By Chris Huff
Audio techs rise to the occasion to perform whatever task is requested, with one massive exception. The task of teaching is so daunting for many, it’s where they draw the line. Training volunteers, whether en masse or one-on-one, is simple as long as the right preparation work is performed and it’s entirely not what you think.
Reasons for Training
The first step is recognizing the three reasons for training; teaching for mix consistency, correcting bad practices, and getting everyone to the same level.
Mix consistency is a requirement, whether you believe it or not. A congregation member shouldn’t walk into the sanctuary, see an individual behind the mixer and think, “Here comes the bass.” Volunteers should create a mix that’s fairly even from one weekend to the next, regardless of who is mixing.
Bad practices exist in church audio production because most techs are self-taught or lack training. Therefore, they’ve learned the wrong way to do something, they’ve believed a myth, or they just guess. This goes for everything from microphone usage to performing the sound check. The result is a sub-par sound and a poor experience for the congregation. In some cases, it’s also a poor experience for the band.
The last reason for training volunteers is the most obvious; train them so everyone knows what to do, why to do it, and when to do it. Most audio techs have fielded the question, “do you know what all those knobs do?” You want volunteers who can say, “Yes I do and I also know how to work with the gear on stage, back stage, and in the booth.”
As an aside, don’t assume training should only be for rookies. I’ve taught in-person sessions and had seasoned techs tell me they learned new stuff. Every good tech recognizes the benefit of life-long learning.
Use Training as a Recruitment Tool
The second step is recognizing training is a marketing tool. People want to join the tech team but are afraid to ask because they lack experience and believe the answer would be a quick, “no.” Use training sessions for both the current team and for potential volunteers.
The third step is where the work begins. A training time must be decided that works for everyone. Having lead training and knowing church technical directors who perform their own in-house training, I can say there are three common time slots; full day, after church, and evenings.
Set a Training Schedule
Full day training requires the most preparation. For those with a fear of public speaking you’ll be running for the hills – assuming there are hills in the area. Using this method, plan for fifty-minute blocks of time with ten-minute breaks. Breaks are great for answering those questions best answered outside of the instruction time, preparing for the next session, and giving people a chance to breathe.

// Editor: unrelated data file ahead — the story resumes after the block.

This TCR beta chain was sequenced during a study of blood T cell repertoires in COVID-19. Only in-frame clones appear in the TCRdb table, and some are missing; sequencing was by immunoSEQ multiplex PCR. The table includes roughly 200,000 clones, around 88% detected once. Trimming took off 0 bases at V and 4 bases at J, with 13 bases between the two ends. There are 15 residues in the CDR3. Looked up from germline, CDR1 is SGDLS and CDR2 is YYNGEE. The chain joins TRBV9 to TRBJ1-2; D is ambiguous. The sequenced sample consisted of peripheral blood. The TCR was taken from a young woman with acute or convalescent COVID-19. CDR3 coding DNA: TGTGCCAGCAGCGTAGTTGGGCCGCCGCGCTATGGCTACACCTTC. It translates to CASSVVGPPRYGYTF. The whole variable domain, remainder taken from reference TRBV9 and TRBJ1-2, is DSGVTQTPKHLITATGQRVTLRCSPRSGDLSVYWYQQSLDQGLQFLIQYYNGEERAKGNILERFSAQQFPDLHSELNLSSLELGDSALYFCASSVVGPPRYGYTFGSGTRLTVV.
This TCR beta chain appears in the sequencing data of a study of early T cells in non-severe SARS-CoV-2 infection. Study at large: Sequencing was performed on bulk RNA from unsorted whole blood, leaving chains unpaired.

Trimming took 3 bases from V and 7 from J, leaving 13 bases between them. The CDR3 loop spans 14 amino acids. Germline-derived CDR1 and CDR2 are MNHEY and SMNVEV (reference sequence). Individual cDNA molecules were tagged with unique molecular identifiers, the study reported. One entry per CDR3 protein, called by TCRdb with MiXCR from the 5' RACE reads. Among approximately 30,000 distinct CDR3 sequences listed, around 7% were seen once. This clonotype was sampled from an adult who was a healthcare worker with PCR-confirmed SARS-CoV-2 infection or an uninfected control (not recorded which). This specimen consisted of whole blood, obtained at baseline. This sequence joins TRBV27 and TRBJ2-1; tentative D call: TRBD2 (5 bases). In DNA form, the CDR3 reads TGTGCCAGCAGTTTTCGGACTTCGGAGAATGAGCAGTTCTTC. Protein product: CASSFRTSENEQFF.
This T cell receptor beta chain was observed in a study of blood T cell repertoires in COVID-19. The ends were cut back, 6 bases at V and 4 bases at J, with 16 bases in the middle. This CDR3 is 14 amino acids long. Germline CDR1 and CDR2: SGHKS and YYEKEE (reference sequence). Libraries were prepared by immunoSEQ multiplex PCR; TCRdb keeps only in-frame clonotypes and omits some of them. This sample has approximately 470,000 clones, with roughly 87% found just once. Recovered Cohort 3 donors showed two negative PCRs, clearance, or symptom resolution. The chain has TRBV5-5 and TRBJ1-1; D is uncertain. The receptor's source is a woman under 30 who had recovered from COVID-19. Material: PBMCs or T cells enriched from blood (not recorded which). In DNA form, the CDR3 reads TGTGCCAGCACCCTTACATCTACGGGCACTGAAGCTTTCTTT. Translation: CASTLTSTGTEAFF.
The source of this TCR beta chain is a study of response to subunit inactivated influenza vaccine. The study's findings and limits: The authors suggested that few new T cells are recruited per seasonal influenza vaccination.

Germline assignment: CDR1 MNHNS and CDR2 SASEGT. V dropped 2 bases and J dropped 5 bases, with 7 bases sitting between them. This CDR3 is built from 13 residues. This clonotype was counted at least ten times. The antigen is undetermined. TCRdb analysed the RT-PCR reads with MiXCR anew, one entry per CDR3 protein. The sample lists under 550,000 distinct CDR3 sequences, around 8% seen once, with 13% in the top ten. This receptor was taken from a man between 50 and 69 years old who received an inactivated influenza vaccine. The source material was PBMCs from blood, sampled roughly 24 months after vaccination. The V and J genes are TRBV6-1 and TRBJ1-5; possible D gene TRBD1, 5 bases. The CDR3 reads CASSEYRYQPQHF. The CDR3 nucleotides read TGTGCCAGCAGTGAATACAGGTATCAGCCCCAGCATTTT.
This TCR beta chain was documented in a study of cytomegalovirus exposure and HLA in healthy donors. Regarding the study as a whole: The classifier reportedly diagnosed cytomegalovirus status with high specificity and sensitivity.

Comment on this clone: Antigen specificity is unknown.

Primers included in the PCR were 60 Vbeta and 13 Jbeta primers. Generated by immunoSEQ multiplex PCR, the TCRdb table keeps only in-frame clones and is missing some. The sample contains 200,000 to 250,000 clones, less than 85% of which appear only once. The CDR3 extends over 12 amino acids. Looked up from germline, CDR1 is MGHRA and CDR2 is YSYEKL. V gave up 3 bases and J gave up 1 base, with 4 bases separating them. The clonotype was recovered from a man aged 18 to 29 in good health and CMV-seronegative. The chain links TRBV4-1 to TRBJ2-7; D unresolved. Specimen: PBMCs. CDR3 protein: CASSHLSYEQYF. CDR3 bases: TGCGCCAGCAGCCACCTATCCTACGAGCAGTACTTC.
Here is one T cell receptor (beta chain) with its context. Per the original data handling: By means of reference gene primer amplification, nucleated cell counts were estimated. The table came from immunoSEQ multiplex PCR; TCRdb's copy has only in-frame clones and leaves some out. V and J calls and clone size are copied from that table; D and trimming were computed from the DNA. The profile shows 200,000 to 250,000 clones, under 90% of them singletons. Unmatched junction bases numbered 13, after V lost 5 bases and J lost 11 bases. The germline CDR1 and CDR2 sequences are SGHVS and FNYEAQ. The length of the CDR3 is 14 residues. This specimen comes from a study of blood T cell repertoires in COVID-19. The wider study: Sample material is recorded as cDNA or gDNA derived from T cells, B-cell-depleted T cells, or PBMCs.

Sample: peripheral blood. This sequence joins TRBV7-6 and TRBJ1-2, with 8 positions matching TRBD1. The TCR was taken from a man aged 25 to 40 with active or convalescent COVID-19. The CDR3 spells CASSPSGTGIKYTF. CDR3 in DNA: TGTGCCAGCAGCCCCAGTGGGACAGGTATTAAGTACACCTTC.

Hour-long after church sessions are popular because they enable focusing on one area of audio production. It could be an hour on effects, drum miking, vocal mixing, or whatever else the volunteers need. Also, don’t be afraid to ask what areas of instruction would be helpful. I’ve been surprised at the answers.
The last option is evening sessions. They aren’t ideal because it’s the end of the day for most people; tired, things to do, etc. I’ve tried it and found people would miss a day and then I’m answering basic questions a few days later.
Create a Curriculum
The fourth step is creating a curriculum and there are three ways to do it; focus on your unique problem areas, work through processes (preparing the stage, performing a sound check, mixing a song), or teach them the fundamentals of audio production while including the uniqueness of your church. The last is much more expansive but it comes back to giving the team what they need.
Every audio team has problem areas. I’ve worked with teams afraid of effects, teams that could mix but couldn’t set up the stage to save their life, and teams with such a variety of experience that rookies felt intimidated. The more specific the problem area, the more likely an “after church” session is best. They don’t have to be huge problem areas, they could be refresher courses in topics like gating and compression.
The wider the volunteer experience level, the more likely the need to focus on both best practices and teaching the basics. A great benefit of teaching the fundamentals is the wisdom of the more experienced techs. I’ve taught such varied groups and when a rookie asked a question relating to a particularly unique issue at their church, the older techs would explain how they’ve learned to handle it.
The fifth and last step is to get past the fear and make a plan. At this point, you know the team needs and the more in-depth training required, the more likely you’re thinking, “Forget it, it’s too hard and I’ve never done it before.” It’s not too hard. Well, it’s not easy but it’s not impossible – which is sometimes exactly like audio production.
There are three methods of performing full-on training; co-lead, hire, or use a teaching template. Co-leading works by teaching along with another audio tech. Ask a seasoned tech for help. Look within your church or look to other churches for techs who can help.
Hire a professional to come in and train the team. There are many people, myself included, who perform in-person training. In some cases, the trainers can help with existing audio problems at the church.
The best thing for your audio team in 2015 is training, be it for unique topics or full-on training. The result is more than consistent mixes and well educated audio techs, it’s a cohesive team that works hard together, laughs together, and helps each other.
Chris Huff is the author of Audio Essentials for Church Sound. Find out more at www.behindthemixer.com
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